Taste of France recently posted..Dining InMy Profile

  9. Vickie Pewitt says:

    For years, my preferred interior style has been all about light and airy. Still lean that way but, lately, the moody style is very appealing to me. Especially when I see pictures of rooms like the ones posted here! So, as I’ve been decorating our newly renovated house on the lake, surrounded by our wooded landscape, I have begun to strive for a balance between the light and airy white walls and big windows with black accents such as wire mesh kitchen chairs, black kitchen counter stools, a few black and charcoal grey throw pillows on the sofa, etc. I feel like when I add some black or dark details, it helps to give a sense of grounding everything else in the room.

  10. Thank you for posting these beautiful dark (moody) rooms. This end of the spectrum is seldom seen on blogs – there is soooo much white everywhere. Moody does not mean dark and dreary to me, especially with the white woodwork that I do love. The moody paint colors make me feel calm and secure. I have them all over my house and only change out my draperies (from winter heavy to summer sheer), bed linens and throw pillows as winter morphs into spring and summer.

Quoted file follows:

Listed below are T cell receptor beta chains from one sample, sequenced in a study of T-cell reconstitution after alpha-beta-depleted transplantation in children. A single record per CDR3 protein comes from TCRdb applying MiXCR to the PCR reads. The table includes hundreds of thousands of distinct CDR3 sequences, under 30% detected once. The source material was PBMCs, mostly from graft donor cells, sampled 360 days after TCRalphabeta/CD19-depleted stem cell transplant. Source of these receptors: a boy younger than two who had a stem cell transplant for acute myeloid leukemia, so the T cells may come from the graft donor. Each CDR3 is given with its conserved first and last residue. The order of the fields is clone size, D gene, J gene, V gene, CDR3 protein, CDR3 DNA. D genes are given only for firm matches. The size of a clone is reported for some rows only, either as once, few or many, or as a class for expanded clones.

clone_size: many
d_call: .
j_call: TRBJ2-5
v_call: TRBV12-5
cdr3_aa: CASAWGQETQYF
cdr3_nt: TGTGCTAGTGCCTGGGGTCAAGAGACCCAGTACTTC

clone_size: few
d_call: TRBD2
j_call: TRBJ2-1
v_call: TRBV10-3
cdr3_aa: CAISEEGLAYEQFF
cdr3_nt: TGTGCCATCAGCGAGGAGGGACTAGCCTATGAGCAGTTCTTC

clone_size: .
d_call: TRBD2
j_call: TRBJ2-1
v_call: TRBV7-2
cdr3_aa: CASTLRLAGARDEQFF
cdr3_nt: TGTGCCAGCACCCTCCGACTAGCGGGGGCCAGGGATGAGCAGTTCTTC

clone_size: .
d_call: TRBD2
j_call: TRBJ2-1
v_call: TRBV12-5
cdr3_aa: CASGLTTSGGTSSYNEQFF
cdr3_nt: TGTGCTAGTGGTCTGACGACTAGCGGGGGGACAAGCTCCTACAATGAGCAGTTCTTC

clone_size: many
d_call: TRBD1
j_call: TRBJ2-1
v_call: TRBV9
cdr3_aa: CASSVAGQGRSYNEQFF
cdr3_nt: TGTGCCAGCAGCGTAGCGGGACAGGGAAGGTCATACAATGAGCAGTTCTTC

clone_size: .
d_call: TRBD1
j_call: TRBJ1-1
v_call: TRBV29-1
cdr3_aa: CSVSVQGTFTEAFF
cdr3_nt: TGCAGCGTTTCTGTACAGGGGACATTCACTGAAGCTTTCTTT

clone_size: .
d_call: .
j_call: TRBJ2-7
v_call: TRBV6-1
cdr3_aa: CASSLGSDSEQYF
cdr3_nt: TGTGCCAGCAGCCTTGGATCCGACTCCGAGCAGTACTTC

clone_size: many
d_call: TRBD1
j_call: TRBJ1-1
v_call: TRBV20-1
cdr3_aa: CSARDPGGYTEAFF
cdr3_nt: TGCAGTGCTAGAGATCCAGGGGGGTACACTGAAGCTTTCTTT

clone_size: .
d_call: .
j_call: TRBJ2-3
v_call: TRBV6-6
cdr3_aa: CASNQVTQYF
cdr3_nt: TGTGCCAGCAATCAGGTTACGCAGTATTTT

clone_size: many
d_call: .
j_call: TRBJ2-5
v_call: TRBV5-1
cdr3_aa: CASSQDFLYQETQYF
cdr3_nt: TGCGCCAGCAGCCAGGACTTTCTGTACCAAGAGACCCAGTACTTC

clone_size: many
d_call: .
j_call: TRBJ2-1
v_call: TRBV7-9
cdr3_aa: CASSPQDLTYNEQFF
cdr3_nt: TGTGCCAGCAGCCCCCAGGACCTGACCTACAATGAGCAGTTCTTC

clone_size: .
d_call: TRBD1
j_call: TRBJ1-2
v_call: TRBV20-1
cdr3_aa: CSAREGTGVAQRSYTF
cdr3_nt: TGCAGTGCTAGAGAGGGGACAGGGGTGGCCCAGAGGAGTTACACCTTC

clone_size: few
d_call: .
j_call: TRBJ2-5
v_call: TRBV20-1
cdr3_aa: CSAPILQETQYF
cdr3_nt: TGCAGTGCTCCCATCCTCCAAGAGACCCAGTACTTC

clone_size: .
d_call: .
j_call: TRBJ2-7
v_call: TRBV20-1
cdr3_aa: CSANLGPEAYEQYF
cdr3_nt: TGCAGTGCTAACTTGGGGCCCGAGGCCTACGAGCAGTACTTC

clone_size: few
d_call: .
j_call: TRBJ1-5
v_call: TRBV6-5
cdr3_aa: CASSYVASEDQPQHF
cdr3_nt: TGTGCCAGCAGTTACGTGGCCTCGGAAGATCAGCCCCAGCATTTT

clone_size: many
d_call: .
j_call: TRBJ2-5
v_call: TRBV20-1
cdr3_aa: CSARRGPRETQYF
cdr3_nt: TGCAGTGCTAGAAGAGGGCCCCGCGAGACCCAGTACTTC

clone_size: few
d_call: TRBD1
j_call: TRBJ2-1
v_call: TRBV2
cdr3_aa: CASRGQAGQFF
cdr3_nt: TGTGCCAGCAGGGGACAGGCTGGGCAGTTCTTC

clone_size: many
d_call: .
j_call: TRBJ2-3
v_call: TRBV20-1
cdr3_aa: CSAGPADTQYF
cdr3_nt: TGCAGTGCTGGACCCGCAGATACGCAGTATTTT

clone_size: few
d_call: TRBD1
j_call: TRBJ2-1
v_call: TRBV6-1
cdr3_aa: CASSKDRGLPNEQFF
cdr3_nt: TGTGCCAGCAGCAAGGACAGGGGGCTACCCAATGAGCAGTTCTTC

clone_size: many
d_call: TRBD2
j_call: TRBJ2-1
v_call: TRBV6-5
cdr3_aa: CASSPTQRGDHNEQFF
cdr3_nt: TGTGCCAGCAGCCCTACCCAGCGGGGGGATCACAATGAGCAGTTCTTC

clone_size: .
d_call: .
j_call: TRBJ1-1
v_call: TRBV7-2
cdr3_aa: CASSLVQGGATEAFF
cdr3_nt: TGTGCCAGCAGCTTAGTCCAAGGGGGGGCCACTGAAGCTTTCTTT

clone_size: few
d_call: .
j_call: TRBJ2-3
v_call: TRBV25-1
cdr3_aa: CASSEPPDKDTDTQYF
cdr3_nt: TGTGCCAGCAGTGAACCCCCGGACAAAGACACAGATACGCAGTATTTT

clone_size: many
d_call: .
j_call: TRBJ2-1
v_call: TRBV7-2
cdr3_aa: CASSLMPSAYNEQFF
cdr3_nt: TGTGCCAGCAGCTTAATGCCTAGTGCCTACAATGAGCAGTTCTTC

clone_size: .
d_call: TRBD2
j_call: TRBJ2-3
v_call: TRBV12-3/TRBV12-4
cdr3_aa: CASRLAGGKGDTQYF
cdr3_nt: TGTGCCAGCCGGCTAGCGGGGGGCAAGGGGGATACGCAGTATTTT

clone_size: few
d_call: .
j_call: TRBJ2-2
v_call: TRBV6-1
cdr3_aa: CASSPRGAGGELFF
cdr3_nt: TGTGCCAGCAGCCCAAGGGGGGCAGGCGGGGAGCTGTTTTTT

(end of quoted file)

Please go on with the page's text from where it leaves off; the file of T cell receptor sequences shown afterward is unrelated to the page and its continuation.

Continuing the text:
11. So interesting to read your thoughts about moody colors and those of other readers. It’s so individualized. I crave sunlight and “light and airy”. My 1986-build home here in sunny desert southwest Arizona has big windows which look out onto a greenbelt with trees (developers felt that no one wold ever retire to the desert unless they made Phoenix/Sun City West an “oasis” thus beautiful green but totally unnatural grass and trees. Despite the large windows, my house has eaves which means I get direct sunlight for only a short period of time at certain times of day and my house is always shaded. The one neighbor who did “intense” color created a designer-look home that is extremely claustrophobic and unsettling to me (deep blue and orange walls (not relieved by blue and white toile everywhere, and expresso laminate floors). Other neighbors who have redone their floors (the biggest change most make) have gone with brown laminate floors and I feel as if I’m standing in a cave looking out toward the entrance (I don’t like caves.) My new floors are going to have to be similar to the floors in your house now, Melissa – it’s what makes my heart happy. That being said, I can appreciate elements in each picture above and I can visualize each reader’s description of her home. A very nice study in color and mood over the morning’s first cup of coffee.